Likewise when Jesus sent His followers out on missions, He explicitly sent them with no provisions except their trust in the promise that God would provide for them and that people would welcome them in and feed them. (Luke 10:4) God indeed provided. (Luke 22:35)
4. Praying for our needs brings supernatural peace.
The Bible says, “Do not be anxious about anything, but in everything, by prayer and petition, with thanksgiving, present your requests to God. And the peace of God, which transcends all understanding, will guard your hearts and your minds in Christ Jesus. (Philipians 4:6,7)
5. Prayer is part of the divine spiritual cycle of provision which produces generosity, joy, thanksgiving and closer interconnections with fellow Christians.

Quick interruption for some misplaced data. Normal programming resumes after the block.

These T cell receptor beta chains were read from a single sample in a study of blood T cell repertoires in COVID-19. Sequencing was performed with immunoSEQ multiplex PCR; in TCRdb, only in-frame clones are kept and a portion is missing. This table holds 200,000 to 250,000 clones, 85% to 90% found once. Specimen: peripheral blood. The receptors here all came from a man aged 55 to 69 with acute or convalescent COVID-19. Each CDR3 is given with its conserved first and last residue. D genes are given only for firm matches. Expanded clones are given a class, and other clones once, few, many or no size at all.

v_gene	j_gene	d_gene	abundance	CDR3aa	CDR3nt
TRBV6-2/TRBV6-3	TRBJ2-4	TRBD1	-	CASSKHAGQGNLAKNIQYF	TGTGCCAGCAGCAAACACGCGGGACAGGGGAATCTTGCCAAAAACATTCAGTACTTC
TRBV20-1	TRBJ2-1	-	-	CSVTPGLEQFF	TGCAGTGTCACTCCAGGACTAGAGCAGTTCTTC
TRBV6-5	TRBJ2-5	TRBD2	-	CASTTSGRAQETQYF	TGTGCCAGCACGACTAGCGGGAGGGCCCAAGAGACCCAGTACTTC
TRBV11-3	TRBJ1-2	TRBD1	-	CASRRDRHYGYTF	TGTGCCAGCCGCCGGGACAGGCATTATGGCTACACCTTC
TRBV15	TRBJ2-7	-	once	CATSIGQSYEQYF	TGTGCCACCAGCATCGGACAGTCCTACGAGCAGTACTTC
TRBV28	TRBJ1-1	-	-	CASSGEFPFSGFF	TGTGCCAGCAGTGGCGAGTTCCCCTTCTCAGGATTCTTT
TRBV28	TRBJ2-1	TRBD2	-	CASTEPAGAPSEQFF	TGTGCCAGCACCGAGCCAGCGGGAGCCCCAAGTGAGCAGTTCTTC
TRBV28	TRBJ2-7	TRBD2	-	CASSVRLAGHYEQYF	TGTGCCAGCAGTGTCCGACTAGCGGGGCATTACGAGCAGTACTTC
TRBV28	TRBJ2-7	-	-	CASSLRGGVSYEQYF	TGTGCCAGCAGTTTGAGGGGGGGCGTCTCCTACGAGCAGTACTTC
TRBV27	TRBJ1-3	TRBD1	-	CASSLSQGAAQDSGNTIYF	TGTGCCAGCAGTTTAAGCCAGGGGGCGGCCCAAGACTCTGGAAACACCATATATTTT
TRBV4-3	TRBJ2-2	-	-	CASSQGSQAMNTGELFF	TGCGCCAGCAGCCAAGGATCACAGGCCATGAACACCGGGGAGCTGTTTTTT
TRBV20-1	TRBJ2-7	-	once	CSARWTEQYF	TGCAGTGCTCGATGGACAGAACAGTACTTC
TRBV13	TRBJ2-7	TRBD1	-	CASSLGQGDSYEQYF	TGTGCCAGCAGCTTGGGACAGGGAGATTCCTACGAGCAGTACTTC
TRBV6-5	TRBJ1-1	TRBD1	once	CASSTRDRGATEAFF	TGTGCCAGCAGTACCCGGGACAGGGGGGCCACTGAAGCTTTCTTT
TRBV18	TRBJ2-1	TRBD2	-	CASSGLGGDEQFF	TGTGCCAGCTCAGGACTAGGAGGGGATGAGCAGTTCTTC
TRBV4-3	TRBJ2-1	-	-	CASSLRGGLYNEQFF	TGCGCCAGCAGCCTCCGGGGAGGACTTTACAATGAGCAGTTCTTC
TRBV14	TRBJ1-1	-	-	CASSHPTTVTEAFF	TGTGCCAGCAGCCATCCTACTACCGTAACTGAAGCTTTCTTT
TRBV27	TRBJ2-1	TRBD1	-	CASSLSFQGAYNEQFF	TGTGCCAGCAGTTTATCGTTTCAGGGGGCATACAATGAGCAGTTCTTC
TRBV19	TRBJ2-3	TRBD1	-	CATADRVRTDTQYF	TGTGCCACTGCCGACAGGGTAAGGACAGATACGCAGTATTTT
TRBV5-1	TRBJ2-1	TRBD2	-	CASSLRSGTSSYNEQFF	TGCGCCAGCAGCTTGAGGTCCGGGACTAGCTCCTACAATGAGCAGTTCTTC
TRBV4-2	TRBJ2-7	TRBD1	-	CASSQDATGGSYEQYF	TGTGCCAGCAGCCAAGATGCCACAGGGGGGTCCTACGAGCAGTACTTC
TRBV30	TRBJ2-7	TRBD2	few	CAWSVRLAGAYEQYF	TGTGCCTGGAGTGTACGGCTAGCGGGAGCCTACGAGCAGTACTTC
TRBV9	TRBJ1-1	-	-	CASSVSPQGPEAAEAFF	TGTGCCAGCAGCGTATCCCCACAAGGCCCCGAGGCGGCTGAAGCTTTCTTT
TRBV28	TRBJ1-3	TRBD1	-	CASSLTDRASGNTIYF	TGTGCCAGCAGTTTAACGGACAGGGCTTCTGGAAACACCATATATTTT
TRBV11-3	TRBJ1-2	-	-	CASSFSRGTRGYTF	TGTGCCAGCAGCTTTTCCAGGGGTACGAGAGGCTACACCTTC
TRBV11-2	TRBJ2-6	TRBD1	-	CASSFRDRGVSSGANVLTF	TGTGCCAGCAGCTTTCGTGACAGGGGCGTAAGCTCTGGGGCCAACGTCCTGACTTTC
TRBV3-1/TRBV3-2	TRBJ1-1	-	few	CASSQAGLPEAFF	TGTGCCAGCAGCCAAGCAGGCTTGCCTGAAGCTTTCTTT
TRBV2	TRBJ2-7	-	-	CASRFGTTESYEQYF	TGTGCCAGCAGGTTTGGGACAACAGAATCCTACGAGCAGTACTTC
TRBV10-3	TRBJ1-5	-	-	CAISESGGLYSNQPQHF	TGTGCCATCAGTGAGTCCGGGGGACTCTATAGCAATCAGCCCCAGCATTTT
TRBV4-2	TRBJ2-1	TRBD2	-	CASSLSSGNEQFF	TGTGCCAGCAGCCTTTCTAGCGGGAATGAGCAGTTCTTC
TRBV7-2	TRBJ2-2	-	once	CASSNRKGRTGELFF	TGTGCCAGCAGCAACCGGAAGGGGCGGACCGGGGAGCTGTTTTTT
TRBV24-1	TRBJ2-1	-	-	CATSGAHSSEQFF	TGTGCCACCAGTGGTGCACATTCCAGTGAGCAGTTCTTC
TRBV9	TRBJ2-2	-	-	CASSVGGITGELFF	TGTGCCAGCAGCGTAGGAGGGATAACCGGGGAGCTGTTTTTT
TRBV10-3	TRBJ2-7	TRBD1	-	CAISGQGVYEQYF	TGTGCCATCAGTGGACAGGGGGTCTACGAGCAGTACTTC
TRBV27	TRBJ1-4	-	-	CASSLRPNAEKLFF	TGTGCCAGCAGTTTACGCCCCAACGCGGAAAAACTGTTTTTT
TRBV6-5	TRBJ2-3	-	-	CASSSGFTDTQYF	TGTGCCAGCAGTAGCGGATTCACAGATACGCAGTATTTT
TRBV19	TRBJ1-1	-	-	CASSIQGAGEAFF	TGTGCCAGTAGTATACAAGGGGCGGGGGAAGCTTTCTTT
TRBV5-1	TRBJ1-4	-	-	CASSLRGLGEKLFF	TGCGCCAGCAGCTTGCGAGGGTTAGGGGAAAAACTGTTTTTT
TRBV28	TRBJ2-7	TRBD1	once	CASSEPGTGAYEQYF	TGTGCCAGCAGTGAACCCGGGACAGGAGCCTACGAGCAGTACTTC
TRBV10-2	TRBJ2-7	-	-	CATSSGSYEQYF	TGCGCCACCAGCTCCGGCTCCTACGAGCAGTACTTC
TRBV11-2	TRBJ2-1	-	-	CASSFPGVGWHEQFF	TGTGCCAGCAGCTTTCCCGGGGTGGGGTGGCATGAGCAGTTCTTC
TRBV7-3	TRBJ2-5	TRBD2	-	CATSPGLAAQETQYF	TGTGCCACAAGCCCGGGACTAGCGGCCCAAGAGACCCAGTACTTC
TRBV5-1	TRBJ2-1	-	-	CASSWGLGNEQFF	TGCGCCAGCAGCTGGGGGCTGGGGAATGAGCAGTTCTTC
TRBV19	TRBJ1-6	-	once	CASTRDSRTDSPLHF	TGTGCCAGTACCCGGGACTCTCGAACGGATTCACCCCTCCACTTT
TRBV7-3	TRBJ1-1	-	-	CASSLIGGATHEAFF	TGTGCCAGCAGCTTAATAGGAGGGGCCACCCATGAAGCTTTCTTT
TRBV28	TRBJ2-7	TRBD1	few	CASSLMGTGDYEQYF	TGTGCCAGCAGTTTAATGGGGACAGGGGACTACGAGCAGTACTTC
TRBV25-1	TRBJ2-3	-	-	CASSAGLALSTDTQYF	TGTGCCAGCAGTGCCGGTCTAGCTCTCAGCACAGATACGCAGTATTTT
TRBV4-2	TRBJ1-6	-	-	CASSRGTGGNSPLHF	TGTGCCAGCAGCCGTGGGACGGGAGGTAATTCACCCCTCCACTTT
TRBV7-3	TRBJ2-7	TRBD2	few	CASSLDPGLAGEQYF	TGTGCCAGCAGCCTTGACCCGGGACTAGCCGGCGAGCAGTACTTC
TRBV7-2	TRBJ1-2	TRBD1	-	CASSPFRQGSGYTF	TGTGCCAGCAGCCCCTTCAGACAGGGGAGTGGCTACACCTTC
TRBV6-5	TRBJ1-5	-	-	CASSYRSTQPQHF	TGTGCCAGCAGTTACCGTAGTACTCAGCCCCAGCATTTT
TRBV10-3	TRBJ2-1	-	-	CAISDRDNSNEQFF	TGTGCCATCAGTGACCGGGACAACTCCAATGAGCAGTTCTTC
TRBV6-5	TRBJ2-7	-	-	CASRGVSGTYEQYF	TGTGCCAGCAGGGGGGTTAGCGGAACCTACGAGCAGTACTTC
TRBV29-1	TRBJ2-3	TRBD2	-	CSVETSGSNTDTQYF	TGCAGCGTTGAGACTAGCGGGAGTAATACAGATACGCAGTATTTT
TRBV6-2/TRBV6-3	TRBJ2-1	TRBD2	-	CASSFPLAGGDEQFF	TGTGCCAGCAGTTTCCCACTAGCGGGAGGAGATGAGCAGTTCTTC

Paul writes: “Remember this: Whoever sows sparingly will also reap sparingly, whoever sows generously will also reap generously. Each man should give what he has decided in his heart to give, not reluctantly or under compulsion, for God loves a cheerful giver. And God is able to make all grace abound to you, so that in all things at all times, having all that you need, you will abound in every good work. As it is written: ‘He has scattered abroad his gifts to the poor; his righteousness endures forever.’
“Now he who supplies seed to the sower and bread for food will also supply and increase your store of seed and will enlarge the harvest of your righteousness. You will be made rich in every way so that you can be generous on every occasion, and through us your generosity will result in thanksgiving to God.